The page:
In the atrium of the JBS Global Food Innovation Center, a group of Animal Sciences students eagerly await the results of a sausage competition, an annual event in which students are judged by their own custom sausage creations. Bob Delmore, interim director of undergraduate programs for the College of Agricultural Sciences, emerges with the results. After a brief pause, he proclaims, “and the winner of the judge’s award is … Elaine Calaba.” Cheers and hugs ensue.
Delmore speaks a bit of housekeeping to wind down the event, telling students that if they’re afraid to touch the lit buffet warmers keeping their sausages hot, there should be someone in the room that can help. He’s correct: That person is sausage champ Calaba, who served as a firefighter before coming to Colorado State University.
“I think if you’re going to switch careers, you have to be open to starting at the bottom again and putting yourself out there,” said Calaba, a first-generation student who is graduating this month.
“I think if you’re going to switch careers, you have to be open to starting at the bottom again and putting yourself out there.”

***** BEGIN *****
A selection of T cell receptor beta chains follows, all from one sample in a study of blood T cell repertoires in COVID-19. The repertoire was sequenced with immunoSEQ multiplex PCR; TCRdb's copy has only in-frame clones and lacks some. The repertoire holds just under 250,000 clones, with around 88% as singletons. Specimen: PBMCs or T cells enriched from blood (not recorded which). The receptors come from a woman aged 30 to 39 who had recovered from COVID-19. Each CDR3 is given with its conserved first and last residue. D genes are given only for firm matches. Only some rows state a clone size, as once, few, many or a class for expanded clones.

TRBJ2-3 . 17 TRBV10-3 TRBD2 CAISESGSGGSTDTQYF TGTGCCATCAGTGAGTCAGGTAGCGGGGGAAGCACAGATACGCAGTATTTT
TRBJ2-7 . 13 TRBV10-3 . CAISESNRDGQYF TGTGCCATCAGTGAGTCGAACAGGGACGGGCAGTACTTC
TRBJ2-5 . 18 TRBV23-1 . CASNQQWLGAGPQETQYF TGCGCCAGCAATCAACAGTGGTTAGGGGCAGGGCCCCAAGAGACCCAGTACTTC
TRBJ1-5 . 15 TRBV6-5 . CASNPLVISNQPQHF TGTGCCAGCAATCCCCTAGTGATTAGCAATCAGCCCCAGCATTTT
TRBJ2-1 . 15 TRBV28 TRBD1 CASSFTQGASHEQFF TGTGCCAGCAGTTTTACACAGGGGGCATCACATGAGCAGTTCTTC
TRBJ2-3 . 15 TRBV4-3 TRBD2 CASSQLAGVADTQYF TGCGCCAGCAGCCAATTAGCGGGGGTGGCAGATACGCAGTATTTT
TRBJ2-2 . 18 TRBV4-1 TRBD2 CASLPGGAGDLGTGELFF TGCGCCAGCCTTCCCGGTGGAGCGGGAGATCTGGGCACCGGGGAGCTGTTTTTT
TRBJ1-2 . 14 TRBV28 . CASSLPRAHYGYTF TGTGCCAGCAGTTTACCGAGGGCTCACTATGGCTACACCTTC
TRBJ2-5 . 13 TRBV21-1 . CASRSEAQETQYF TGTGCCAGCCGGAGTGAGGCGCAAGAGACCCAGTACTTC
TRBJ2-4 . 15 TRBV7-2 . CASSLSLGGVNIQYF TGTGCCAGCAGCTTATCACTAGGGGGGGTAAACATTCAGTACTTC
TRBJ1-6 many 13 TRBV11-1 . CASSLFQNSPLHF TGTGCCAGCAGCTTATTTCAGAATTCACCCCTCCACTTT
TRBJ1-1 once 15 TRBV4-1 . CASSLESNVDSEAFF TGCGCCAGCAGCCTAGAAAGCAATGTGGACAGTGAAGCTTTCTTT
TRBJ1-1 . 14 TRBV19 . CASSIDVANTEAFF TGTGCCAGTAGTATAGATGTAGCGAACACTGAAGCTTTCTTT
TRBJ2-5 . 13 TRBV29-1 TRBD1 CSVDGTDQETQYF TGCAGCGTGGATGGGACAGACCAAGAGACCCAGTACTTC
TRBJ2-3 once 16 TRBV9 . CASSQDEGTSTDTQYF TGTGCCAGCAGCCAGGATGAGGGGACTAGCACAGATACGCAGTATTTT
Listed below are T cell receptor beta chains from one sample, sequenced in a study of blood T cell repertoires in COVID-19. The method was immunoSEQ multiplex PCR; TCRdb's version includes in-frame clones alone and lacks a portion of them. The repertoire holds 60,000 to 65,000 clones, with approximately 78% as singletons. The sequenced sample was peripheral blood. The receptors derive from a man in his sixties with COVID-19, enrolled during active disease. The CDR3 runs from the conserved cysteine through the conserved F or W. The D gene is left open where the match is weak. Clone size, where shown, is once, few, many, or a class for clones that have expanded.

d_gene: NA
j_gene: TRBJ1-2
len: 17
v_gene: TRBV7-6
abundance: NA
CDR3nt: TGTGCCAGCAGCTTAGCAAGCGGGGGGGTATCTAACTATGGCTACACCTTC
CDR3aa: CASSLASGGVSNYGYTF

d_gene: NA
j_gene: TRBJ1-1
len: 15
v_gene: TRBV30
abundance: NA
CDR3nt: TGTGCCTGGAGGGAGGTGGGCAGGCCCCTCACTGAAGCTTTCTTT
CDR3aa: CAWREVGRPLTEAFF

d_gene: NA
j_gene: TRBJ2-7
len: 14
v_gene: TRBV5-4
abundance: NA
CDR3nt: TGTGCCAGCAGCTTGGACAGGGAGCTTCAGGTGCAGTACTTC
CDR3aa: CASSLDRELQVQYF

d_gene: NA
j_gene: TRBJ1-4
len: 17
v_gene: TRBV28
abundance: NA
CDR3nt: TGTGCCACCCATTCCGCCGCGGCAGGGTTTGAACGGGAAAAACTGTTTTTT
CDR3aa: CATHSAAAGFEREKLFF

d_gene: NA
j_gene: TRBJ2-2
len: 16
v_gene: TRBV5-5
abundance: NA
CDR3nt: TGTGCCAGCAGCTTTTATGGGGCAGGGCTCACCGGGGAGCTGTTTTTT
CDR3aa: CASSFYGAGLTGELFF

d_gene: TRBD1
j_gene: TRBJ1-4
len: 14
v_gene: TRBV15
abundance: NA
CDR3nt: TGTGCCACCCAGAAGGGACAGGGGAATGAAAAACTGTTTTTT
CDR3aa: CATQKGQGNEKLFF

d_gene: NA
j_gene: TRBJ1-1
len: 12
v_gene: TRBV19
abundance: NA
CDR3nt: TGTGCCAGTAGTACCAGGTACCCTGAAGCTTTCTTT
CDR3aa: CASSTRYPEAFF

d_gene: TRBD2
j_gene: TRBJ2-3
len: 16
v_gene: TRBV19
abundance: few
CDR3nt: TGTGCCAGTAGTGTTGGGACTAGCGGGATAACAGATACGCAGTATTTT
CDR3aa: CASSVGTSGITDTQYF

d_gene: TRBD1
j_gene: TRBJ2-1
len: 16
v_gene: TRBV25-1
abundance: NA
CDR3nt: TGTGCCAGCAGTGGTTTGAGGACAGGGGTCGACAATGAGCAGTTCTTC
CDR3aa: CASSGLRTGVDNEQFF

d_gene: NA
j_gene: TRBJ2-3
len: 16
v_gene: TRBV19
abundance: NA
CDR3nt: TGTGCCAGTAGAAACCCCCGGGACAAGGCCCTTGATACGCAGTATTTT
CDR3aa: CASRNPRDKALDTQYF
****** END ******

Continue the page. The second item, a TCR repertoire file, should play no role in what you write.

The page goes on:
Calaba’s road to CSU began in her hometown of Lake Los Angeles, California, a town north of Los Angeles where scenes from the “Bonanza” TV series were often filmed in the 1960s. After high school she gravitated toward firefighting, enrolling in a wildland fire academy to learn the basics. She parlayed that into a seasonal, and then full-time, gig on an engine before being asked to join a hotshot crew battling California’s forest fires.
“It was a great combination of feeling useful and also having a great time knowing that you’re doing great work,” she recalls.
It was during her seasonal work on the engine that she picked up another interest: ranching. In the off-season, she helped out local ranchers, eventually raising – and butchering – her own steer and heifer. Her joy of working with animals stuck her interest brought her to CSU. One of the reasons CSU’s Animal Science program called to her was world famous Professor Temple Grandin.
“If she thinks it’s a good place to be, then it’s a good place to be,” said Calaba. “If she wants to be associated with the program, then it’s a good program for me.”
During her time at CSU, Calaba received the Y Cross Ranch Scholarship and was a member of the Animal Welfare Judging Team and Welfare Science Club. After graduation, she hopes to enter the industry as an auditor for animal welfare, particularly in meatpacking plants.
As for her award-winning sausage, the ingredient that pushed her past the competition gave a nod to her former profession: fiery-hot jalapeños.